Am I venting? Yes, I’m venting. The thing about sanctuaries is that you normally spend the most time there when you’re hurting.

But I don’t make this stuff up, people, and I don’t write about the same event multiple times. There are just these certain themes that keep coming up, and maybe part of the problem is that I don’t know how to deal with them properly during the event.

Last night, my brother was at it again, in fine form.

“. . .he and I didn’t really get along well, because insecure people don’t like jerks.” Note: my brother is claiming he is a jerk. This might be considered a sign of humility, if he actually thought that was a problem.

“Right,” I say, rolling my eyes and dripping sarcasm. “Insecure people don’t like jerks, whereas everyone else just loves jerks!”

“Well,” he amends. “I guess it would be better to say that sensitive people don’t like jerks.”

Right, because being a jerk is a totally justifiable, acceptable, understandable thing, and being sensitive is, like, totally uncalled for!

I get that we all have our weaknesses; we all act sometimes in ways we know we should not act. I don’t have this horrible problem with someone saying, “Sometimes, I act like a jerk.” Me, too. But I do strongly maintain the opinion that “being a jerk” is a problem, is something you should regret, and is something you should apologize for–not something you should expect other people to adjust to and accommodate!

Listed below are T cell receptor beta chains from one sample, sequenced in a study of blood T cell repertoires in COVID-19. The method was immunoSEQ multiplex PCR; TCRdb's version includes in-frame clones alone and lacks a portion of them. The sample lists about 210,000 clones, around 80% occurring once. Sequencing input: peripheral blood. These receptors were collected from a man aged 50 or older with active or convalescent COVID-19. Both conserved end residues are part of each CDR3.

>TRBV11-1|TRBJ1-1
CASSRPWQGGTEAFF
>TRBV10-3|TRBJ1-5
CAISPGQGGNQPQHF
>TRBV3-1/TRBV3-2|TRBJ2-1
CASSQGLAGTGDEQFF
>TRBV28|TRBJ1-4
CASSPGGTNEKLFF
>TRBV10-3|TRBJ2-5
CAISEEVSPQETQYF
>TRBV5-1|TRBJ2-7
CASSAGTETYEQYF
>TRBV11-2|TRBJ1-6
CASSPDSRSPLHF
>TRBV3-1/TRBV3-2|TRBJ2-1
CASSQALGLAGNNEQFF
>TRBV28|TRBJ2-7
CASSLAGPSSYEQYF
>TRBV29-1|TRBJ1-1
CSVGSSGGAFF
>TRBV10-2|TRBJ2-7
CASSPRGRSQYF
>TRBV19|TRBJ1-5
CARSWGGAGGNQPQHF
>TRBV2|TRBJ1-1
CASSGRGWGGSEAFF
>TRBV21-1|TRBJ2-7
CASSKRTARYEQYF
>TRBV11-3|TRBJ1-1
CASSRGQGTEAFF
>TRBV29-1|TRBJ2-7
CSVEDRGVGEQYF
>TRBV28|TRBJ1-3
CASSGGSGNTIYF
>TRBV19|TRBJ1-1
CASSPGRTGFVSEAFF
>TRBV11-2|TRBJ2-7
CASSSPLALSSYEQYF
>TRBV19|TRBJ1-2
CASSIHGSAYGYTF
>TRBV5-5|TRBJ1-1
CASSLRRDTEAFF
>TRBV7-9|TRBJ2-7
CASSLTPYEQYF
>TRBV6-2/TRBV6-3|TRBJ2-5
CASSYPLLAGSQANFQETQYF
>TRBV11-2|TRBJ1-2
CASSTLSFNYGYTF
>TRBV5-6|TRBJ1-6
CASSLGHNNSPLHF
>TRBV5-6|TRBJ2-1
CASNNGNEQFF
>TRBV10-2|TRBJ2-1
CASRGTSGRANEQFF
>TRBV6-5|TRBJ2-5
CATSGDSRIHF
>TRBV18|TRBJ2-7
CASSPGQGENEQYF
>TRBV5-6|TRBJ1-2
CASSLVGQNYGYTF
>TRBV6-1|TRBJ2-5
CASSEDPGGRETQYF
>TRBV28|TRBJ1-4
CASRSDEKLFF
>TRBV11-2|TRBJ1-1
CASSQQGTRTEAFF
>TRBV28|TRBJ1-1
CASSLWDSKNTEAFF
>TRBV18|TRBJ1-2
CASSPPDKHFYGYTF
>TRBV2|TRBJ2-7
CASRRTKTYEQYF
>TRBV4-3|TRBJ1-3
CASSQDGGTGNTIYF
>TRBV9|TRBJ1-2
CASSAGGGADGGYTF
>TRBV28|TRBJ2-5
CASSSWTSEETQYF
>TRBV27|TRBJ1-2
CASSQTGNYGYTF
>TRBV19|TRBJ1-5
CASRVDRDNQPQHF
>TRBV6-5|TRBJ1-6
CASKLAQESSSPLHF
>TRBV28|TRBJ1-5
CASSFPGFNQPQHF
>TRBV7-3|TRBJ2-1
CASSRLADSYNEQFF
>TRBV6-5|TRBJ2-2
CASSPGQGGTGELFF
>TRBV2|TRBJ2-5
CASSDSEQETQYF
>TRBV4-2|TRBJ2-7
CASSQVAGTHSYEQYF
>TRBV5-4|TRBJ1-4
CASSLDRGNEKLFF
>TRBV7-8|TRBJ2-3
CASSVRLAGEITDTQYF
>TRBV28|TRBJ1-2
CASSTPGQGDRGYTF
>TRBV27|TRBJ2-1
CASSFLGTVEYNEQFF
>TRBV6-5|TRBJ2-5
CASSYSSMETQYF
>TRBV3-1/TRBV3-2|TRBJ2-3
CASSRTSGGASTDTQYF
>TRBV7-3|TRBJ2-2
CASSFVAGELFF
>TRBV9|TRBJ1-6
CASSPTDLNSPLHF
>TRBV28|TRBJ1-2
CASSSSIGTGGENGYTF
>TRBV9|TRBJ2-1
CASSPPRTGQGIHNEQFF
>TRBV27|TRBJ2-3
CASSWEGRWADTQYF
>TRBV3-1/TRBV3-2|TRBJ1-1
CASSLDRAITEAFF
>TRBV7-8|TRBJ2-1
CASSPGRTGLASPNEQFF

I am sensitive. Sometimes, I’m overly sensitive. I guess the idea is that–because of my glaring character flaw!–I think that when I’m being overly sensitive, I am the one at fault and should apologize for taking offense were none was meant. Whereas, I suppose, one who is not flawed, and is quite comfortable in their jerk-iness, realizes they have no need to be ashamed for hurting other people, because, you know, they’re just jerks and that’s normal behavior for jerks and people have just to got deal with the way things are.

The idea, I suppose, is that sensitive people aren’t willing to accept jerks the way they are, putting jerks into isolation for no good reason–as the jerks were perfectly willing to get along with everyone who, you know, didn’t have a problem with being treated poorly. And then all those sensitive people had to go and ruin a good thing by not accepting being treated badly, and then–only then!–was there conflict between the jerks and the sensitive people. If the sensitive people had just been more tolerant, jerks and sensitive people could have lived together in harmony.